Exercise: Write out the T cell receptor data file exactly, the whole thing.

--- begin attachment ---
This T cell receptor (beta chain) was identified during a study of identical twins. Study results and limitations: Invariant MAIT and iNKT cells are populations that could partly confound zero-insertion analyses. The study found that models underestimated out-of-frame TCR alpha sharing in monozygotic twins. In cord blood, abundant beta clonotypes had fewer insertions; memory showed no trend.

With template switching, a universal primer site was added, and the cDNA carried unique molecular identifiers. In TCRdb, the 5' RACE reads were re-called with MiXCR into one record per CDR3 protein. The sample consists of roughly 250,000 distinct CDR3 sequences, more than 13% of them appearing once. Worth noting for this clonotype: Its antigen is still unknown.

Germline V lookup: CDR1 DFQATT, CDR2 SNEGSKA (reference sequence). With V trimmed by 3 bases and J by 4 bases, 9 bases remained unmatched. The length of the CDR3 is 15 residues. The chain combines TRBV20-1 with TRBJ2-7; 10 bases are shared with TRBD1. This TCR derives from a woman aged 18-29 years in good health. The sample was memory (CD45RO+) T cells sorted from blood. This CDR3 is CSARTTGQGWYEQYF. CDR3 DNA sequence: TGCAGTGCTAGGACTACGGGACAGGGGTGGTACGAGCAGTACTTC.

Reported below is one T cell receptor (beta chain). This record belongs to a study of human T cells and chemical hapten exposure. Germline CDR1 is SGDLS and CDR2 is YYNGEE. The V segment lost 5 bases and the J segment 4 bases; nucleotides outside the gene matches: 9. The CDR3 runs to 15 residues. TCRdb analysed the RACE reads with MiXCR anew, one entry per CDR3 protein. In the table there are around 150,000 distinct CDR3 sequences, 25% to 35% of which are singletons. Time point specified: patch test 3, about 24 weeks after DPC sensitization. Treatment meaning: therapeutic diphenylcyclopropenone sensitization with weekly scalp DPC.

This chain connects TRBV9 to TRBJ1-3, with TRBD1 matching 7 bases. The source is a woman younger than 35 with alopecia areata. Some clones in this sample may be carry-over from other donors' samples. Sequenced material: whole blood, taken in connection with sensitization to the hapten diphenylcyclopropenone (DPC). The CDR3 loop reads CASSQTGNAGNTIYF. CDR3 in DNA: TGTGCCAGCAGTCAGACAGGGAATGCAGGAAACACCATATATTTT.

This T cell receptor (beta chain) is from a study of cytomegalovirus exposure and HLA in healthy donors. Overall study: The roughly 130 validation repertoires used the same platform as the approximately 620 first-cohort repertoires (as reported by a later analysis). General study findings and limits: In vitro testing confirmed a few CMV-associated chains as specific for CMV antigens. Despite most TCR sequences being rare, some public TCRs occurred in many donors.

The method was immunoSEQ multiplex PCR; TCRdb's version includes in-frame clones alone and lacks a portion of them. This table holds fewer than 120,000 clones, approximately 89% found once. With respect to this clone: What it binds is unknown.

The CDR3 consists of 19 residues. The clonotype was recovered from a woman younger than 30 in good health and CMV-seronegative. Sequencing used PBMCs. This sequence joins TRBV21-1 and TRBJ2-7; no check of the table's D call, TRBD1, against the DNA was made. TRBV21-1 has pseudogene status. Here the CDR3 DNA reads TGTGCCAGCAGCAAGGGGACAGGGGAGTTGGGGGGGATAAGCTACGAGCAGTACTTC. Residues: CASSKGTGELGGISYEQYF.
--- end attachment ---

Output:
This T cell receptor (beta chain) was identified during a study of identical twins. Study results and limitations: Invariant MAIT and iNKT cells are populations that could partly confound zero-insertion analyses. The study found that models underestimated out-of-frame TCR alpha sharing in monozygotic twins. In cord blood, abundant beta clonotypes had fewer insertions; memory showed no trend.

With template switching, a universal primer site was added, and the cDNA carried unique molecular identifiers. In TCRdb, the 5' RACE reads were re-called with MiXCR into one record per CDR3 protein. The sample consists of roughly 250,000 distinct CDR3 sequences, more than 13% of them appearing once. Worth noting for this clonotype: Its antigen is still unknown.

Germline V lookup: CDR1 DFQATT, CDR2 SNEGSKA (reference sequence). With V trimmed by 3 bases and J by 4 bases, 9 bases remained unmatched. The length of the CDR3 is 15 residues. The chain combines TRBV20-1 with TRBJ2-7; 10 bases are shared with TRBD1. This TCR derives from a woman aged 18-29 years in good health. The sample was memory (CD45RO+) T cells sorted from blood. This CDR3 is CSARTTGQGWYEQYF. CDR3 DNA sequence: TGCAGTGCTAGGACTACGGGACAGGGGTGGTACGAGCAGTACTTC.

Reported below is one T cell receptor (beta chain). This record belongs to a study of human T cells and chemical hapten exposure. Germline CDR1 is SGDLS and CDR2 is YYNGEE. The V segment lost 5 bases and the J segment 4 bases; nucleotides outside the gene matches: 9. The CDR3 runs to 15 residues. TCRdb analysed the RACE reads with MiXCR anew, one entry per CDR3 protein. In the table there are around 150,000 distinct CDR3 sequences, 25% to 35% of which are singletons. Time point specified: patch test 3, about 24 weeks after DPC sensitization. Treatment meaning: therapeutic diphenylcyclopropenone sensitization with weekly scalp DPC.

This chain connects TRBV9 to TRBJ1-3, with TRBD1 matching 7 bases. The source is a woman younger than 35 with alopecia areata. Some clones in this sample may be carry-over from other donors' samples. Sequenced material: whole blood, taken in connection with sensitization to the hapten diphenylcyclopropenone (DPC). The CDR3 loop reads CASSQTGNAGNTIYF. CDR3 in DNA: TGTGCCAGCAGTCAGACAGGGAATGCAGGAAACACCATATATTTT.

This T cell receptor (beta chain) is from a study of cytomegalovirus exposure and HLA in healthy donors. Overall study: The roughly 130 validation repertoires used the same platform as the approximately 620 first-cohort repertoires (as reported by a later analysis). General study findings and limits: In vitro testing confirmed a few CMV-associated chains as specific for CMV antigens. Despite most TCR sequences being rare, some public TCRs occurred in many donors.

The method was immunoSEQ multiplex PCR; TCRdb's version includes in-frame clones alone and lacks a portion of them. This table holds fewer than 120,000 clones, approximately 89% found once. With respect to this clone: What it binds is unknown.

The CDR3 consists of 19 residues. The clonotype was recovered from a woman younger than 30 in good health and CMV-seronegative. Sequencing used PBMCs. This sequence joins TRBV21-1 and TRBJ2-7; no check of the table's D call, TRBD1, against the DNA was made. TRBV21-1 has pseudogene status. Here the CDR3 DNA reads TGTGCCAGCAGCAAGGGGACAGGGGAGTTGGGGGGGATAAGCTACGAGCAGTACTTC. Residues: CASSKGTGELGGISYEQYF.